EADS ramped up spending on several key infrastructure projects this year, resulting in negative cash flow of €3.2bn (£2.55bn) over the nine months to September.
The aerospace and defence firm has invested in the production of several capital intensive projects at subsidiaries Airbus and Eurocopter, which led its cash flow to drop from a positive figure of €587m over the same period last year.
It is understood that EADS has blamed a funding row with Germany for contributing to the €3bn-plus cash outflow this year, after the European powerhouse withheld a development loan for the Airbus A350 model.
In its first trading update since calling off plans to merge with London-listed BAE Systems last month, the Franco-German-led company said its key A350 aircraft programme remained challenging, despite resolving a wing production problem.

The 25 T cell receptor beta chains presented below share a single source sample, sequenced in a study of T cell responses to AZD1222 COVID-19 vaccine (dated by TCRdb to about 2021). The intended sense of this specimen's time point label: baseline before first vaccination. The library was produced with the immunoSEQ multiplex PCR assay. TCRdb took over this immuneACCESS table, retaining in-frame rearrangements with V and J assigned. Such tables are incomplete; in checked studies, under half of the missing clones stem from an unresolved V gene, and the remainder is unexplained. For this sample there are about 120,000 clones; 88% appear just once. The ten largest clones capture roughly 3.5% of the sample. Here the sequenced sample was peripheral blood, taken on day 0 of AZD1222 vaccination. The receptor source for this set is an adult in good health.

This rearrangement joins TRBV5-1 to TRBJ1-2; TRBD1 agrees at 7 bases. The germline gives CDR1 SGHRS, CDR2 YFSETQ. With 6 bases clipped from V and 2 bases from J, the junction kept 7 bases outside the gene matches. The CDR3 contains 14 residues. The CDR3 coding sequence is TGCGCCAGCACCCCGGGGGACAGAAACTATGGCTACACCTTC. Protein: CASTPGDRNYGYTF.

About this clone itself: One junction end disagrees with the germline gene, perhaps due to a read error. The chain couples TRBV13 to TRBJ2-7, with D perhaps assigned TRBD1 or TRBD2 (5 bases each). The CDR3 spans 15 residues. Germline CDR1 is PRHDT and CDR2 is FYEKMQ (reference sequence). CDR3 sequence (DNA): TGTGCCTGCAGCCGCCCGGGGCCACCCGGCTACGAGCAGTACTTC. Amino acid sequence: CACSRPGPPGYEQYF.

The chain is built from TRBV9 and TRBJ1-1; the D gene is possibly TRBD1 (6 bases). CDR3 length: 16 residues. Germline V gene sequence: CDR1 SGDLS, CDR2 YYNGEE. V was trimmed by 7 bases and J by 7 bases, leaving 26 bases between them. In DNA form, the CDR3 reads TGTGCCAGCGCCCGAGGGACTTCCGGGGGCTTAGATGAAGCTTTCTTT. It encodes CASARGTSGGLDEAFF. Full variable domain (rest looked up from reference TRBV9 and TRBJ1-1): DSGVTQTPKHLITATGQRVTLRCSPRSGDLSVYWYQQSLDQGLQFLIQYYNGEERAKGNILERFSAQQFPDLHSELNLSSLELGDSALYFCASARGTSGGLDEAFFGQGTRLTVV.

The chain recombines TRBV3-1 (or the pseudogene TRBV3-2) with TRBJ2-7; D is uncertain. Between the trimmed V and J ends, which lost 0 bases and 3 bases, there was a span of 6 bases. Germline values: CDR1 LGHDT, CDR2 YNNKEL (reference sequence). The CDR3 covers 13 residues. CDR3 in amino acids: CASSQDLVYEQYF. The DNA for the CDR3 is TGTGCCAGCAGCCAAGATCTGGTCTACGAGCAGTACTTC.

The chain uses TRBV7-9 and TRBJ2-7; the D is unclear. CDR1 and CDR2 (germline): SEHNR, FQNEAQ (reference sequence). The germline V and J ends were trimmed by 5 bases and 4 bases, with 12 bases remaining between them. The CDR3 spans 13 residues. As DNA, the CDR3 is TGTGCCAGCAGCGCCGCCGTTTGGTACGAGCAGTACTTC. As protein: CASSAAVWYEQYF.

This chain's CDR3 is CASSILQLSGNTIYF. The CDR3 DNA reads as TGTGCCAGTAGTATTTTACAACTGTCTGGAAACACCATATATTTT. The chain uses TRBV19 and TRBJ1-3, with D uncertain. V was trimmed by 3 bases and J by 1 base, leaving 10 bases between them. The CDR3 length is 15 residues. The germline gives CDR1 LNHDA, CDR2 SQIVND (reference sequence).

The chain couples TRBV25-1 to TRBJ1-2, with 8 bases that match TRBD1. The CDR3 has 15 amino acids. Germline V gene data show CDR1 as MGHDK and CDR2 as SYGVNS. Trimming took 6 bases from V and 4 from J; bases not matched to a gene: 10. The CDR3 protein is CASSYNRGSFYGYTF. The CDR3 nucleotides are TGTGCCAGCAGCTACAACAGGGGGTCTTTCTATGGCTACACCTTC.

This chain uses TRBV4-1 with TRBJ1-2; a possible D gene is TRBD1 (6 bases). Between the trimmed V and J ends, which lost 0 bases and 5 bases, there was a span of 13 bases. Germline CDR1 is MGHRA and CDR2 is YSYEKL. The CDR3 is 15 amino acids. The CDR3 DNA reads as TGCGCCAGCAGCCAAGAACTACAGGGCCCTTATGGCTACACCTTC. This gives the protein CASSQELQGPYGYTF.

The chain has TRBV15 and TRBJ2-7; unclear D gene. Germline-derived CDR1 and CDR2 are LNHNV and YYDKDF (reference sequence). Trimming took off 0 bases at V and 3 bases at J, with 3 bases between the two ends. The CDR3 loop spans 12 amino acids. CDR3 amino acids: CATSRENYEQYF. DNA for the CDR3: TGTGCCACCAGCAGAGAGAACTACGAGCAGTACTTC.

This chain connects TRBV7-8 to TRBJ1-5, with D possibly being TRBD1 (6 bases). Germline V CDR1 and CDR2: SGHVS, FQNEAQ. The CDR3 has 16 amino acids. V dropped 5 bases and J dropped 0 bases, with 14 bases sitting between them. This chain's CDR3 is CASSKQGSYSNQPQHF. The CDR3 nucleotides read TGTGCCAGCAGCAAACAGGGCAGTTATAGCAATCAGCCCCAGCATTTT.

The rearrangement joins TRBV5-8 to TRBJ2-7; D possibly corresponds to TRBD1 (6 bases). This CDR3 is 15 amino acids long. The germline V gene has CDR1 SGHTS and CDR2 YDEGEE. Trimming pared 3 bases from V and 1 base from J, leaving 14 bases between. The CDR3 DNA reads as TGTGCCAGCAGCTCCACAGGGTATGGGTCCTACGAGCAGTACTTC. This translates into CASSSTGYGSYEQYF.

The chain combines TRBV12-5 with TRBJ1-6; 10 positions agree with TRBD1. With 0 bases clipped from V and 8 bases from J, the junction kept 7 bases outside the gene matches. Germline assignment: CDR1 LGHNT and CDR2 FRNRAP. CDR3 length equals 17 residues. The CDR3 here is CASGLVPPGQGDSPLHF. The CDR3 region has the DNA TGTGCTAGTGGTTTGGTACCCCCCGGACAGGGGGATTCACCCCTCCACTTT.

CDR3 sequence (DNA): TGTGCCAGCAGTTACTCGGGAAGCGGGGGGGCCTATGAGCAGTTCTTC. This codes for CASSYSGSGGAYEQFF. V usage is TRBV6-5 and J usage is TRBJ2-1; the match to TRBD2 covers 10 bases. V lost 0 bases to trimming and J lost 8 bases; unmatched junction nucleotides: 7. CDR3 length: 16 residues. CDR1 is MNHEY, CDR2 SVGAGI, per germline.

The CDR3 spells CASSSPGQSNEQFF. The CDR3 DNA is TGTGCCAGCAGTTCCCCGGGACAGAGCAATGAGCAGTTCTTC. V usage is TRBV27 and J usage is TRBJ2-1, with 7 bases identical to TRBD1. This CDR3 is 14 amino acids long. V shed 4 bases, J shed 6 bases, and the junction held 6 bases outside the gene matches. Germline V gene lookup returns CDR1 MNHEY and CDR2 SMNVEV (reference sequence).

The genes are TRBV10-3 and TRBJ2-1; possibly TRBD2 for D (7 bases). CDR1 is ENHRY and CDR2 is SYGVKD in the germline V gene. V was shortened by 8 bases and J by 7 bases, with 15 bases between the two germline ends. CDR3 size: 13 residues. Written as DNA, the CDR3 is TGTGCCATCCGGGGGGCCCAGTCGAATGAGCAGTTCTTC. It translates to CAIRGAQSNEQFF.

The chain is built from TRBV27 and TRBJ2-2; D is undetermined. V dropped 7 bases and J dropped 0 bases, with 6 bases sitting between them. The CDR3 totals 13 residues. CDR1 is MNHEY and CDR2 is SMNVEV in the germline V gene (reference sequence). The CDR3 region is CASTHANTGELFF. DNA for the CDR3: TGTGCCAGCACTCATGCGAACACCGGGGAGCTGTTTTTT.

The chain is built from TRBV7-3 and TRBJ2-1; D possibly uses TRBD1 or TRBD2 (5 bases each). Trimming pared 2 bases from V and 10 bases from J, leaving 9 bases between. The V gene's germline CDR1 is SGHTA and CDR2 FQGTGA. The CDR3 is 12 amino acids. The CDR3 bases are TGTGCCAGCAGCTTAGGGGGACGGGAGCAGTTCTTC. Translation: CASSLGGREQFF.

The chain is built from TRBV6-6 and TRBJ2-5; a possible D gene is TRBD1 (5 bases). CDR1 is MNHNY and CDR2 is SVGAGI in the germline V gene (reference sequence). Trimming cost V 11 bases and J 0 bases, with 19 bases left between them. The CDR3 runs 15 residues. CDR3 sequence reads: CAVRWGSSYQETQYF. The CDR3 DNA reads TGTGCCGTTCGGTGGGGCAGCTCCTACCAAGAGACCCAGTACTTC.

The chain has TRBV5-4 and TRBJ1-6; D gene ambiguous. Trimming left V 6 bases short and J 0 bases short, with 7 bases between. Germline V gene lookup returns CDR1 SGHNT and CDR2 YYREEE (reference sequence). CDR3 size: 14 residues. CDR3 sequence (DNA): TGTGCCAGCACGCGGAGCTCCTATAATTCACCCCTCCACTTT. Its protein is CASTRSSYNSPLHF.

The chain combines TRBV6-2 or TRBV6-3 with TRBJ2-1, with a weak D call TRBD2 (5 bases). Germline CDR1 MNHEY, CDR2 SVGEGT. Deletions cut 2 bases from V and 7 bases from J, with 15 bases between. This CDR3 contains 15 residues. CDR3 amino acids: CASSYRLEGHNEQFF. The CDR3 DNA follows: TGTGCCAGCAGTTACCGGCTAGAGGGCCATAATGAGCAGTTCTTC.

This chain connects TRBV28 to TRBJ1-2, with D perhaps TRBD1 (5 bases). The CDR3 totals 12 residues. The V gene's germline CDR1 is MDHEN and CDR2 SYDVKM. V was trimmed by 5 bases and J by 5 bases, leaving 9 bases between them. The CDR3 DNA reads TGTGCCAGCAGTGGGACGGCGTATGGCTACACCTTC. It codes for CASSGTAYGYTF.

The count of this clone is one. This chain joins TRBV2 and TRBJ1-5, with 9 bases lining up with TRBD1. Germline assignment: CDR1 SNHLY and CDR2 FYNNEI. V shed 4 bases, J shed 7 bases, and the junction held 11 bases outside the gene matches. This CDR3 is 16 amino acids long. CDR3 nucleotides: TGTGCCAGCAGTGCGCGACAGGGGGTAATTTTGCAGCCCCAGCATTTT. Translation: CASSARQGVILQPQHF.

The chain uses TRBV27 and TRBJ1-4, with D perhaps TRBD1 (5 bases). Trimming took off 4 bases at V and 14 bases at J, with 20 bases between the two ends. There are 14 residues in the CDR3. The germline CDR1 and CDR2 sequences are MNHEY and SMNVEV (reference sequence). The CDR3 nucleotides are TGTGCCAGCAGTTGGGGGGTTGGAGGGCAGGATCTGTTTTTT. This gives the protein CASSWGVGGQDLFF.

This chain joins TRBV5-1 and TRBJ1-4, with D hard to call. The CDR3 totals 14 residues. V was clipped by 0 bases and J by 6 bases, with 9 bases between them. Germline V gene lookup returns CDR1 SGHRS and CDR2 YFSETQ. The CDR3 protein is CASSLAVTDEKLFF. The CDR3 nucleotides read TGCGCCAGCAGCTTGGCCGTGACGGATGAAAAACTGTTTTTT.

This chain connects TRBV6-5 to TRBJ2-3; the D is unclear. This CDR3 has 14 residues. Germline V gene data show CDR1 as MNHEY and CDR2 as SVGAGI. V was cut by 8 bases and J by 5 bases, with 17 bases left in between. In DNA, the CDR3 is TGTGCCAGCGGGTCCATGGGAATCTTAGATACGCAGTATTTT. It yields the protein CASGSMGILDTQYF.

Meanwhile, charges relating to fixing cracks on the wings of the Airbus A380 model so far this year have amounted to €200m, and the total charge for the full year is expected to hit €260m, EADS said yesterday.
The aerospace company was also hit by a €76m charge for the failure of US aircraft manufacturer Hawker Beechcraft.
Exceptional charges for the nine months of the year also included “some” costs relating to the collapsed BAE merger, although EADS declined to disclose the exact amount.
Meanwhile, the firm said that revenue over the first nine months of this year came in at €37.3bn, up 14 per cent year on year thanks to strong sales at Airbus, while net income rose 114 per cent to €903m.
Despite the charges and German loan row, EADS said it was on track to grow its revenue by more than 10 per cent this year, with earnings expected to be around €2.7bn.
“We will not run out of operational challenges anytime soon, especially at Eurocopter and Airbus. And for the rest of the year, we’ll put strong emphasis on cash generation. Aircraft deliveries are key,” said chief executive Tom Enders yesterday.